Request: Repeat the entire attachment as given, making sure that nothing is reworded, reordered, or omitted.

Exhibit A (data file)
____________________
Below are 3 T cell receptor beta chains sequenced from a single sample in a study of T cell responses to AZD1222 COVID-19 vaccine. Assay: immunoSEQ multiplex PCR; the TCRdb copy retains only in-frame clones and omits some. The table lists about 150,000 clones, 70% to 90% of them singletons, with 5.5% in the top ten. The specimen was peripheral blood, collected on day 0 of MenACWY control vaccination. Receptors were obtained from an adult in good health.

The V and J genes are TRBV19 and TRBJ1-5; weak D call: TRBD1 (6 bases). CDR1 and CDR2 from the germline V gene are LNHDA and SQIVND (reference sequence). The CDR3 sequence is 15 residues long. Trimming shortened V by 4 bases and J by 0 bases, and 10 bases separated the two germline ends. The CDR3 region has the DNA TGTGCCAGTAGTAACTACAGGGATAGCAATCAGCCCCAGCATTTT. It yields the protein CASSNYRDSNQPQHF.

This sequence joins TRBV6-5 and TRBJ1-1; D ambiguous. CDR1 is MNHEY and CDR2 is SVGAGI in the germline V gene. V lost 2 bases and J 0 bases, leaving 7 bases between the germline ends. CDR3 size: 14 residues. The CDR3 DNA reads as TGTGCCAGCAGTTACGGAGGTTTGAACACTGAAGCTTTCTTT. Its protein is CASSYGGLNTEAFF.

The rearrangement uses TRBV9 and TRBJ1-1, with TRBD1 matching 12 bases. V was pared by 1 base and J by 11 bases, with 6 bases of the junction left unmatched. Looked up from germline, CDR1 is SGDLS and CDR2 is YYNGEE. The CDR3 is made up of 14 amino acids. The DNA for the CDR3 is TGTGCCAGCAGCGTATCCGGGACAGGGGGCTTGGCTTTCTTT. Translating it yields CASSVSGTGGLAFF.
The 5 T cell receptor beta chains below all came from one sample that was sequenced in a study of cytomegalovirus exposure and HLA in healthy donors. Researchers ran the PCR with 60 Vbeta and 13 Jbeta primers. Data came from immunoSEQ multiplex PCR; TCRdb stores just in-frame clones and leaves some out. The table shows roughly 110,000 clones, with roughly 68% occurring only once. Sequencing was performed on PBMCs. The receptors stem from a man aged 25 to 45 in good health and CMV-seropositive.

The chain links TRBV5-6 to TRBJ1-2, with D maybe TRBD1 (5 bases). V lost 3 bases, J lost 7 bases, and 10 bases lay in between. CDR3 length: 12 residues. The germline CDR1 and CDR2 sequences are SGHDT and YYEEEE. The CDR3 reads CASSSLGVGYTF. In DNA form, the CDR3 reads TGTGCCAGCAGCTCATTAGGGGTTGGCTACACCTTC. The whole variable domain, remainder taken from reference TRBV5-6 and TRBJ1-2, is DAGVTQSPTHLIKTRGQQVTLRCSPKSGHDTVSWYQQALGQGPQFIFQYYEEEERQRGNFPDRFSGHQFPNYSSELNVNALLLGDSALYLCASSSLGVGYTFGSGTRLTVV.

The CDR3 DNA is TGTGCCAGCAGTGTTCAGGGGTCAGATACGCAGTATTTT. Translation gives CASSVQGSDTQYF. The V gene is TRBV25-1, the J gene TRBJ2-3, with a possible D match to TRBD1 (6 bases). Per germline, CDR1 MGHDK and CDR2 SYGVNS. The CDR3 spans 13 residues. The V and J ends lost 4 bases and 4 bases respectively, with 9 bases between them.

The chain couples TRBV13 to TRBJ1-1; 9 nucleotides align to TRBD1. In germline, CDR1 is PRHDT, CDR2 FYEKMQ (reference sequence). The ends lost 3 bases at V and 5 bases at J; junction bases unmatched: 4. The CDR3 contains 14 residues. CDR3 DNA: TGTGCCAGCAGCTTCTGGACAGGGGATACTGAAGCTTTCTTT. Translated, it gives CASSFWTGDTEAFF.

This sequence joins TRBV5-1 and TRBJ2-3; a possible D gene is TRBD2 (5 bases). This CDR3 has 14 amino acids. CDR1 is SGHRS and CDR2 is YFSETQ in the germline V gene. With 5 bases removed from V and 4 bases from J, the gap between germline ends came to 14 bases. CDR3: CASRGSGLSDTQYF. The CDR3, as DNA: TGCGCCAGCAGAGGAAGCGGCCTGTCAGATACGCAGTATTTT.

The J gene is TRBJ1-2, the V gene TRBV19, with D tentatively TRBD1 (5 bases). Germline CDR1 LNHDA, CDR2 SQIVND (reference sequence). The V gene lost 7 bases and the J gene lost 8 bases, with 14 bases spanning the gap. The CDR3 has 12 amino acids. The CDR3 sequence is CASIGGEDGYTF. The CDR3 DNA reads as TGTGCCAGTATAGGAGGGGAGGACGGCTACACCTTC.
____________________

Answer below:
Below are 3 T cell receptor beta chains sequenced from a single sample in a study of T cell responses to AZD1222 COVID-19 vaccine. Assay: immunoSEQ multiplex PCR; the TCRdb copy retains only in-frame clones and omits some. The table lists about 150,000 clones, 70% to 90% of them singletons, with 5.5% in the top ten. The specimen was peripheral blood, collected on day 0 of MenACWY control vaccination. Receptors were obtained from an adult in good health.

The V and J genes are TRBV19 and TRBJ1-5; weak D call: TRBD1 (6 bases). CDR1 and CDR2 from the germline V gene are LNHDA and SQIVND (reference sequence). The CDR3 sequence is 15 residues long. Trimming shortened V by 4 bases and J by 0 bases, and 10 bases separated the two germline ends. The CDR3 region has the DNA TGTGCCAGTAGTAACTACAGGGATAGCAATCAGCCCCAGCATTTT. It yields the protein CASSNYRDSNQPQHF.

This sequence joins TRBV6-5 and TRBJ1-1; D ambiguous. CDR1 is MNHEY and CDR2 is SVGAGI in the germline V gene. V lost 2 bases and J 0 bases, leaving 7 bases between the germline ends. CDR3 size: 14 residues. The CDR3 DNA reads as TGTGCCAGCAGTTACGGAGGTTTGAACACTGAAGCTTTCTTT. Its protein is CASSYGGLNTEAFF.

The rearrangement uses TRBV9 and TRBJ1-1, with TRBD1 matching 12 bases. V was pared by 1 base and J by 11 bases, with 6 bases of the junction left unmatched. Looked up from germline, CDR1 is SGDLS and CDR2 is YYNGEE. The CDR3 is made up of 14 amino acids. The DNA for the CDR3 is TGTGCCAGCAGCGTATCCGGGACAGGGGGCTTGGCTTTCTTT. Translating it yields CASSVSGTGGLAFF.
The 5 T cell receptor beta chains below all came from one sample that was sequenced in a study of cytomegalovirus exposure and HLA in healthy donors. Researchers ran the PCR with 60 Vbeta and 13 Jbeta primers. Data came from immunoSEQ multiplex PCR; TCRdb stores just in-frame clones and leaves some out. The table shows roughly 110,000 clones, with roughly 68% occurring only once. Sequencing was performed on PBMCs. The receptors stem from a man aged 25 to 45 in good health and CMV-seropositive.

The chain links TRBV5-6 to TRBJ1-2, with D maybe TRBD1 (5 bases). V lost 3 bases, J lost 7 bases, and 10 bases lay in between. CDR3 length: 12 residues. The germline CDR1 and CDR2 sequences are SGHDT and YYEEEE. The CDR3 reads CASSSLGVGYTF. In DNA form, the CDR3 reads TGTGCCAGCAGCTCATTAGGGGTTGGCTACACCTTC. The whole variable domain, remainder taken from reference TRBV5-6 and TRBJ1-2, is DAGVTQSPTHLIKTRGQQVTLRCSPKSGHDTVSWYQQALGQGPQFIFQYYEEEERQRGNFPDRFSGHQFPNYSSELNVNALLLGDSALYLCASSSLGVGYTFGSGTRLTVV.

The CDR3 DNA is TGTGCCAGCAGTGTTCAGGGGTCAGATACGCAGTATTTT. Translation gives CASSVQGSDTQYF. The V gene is TRBV25-1, the J gene TRBJ2-3, with a possible D match to TRBD1 (6 bases). Per germline, CDR1 MGHDK and CDR2 SYGVNS. The CDR3 spans 13 residues. The V and J ends lost 4 bases and 4 bases respectively, with 9 bases between them.

The chain couples TRBV13 to TRBJ1-1; 9 nucleotides align to TRBD1. In germline, CDR1 is PRHDT, CDR2 FYEKMQ (reference sequence). The ends lost 3 bases at V and 5 bases at J; junction bases unmatched: 4. The CDR3 contains 14 residues. CDR3 DNA: TGTGCCAGCAGCTTCTGGACAGGGGATACTGAAGCTTTCTTT. Translated, it gives CASSFWTGDTEAFF.

This sequence joins TRBV5-1 and TRBJ2-3; a possible D gene is TRBD2 (5 bases). This CDR3 has 14 amino acids. CDR1 is SGHRS and CDR2 is YFSETQ in the germline V gene. With 5 bases removed from V and 4 bases from J, the gap between germline ends came to 14 bases. CDR3: CASRGSGLSDTQYF. The CDR3, as DNA: TGCGCCAGCAGAGGAAGCGGCCTGTCAGATACGCAGTATTTT.

The J gene is TRBJ1-2, the V gene TRBV19, with D tentatively TRBD1 (5 bases). Germline CDR1 LNHDA, CDR2 SQIVND (reference sequence). The V gene lost 7 bases and the J gene lost 8 bases, with 14 bases spanning the gap. The CDR3 has 12 amino acids. The CDR3 sequence is CASIGGEDGYTF. The CDR3 DNA reads as TGTGCCAGTATAGGAGGGGAGGACGGCTACACCTTC.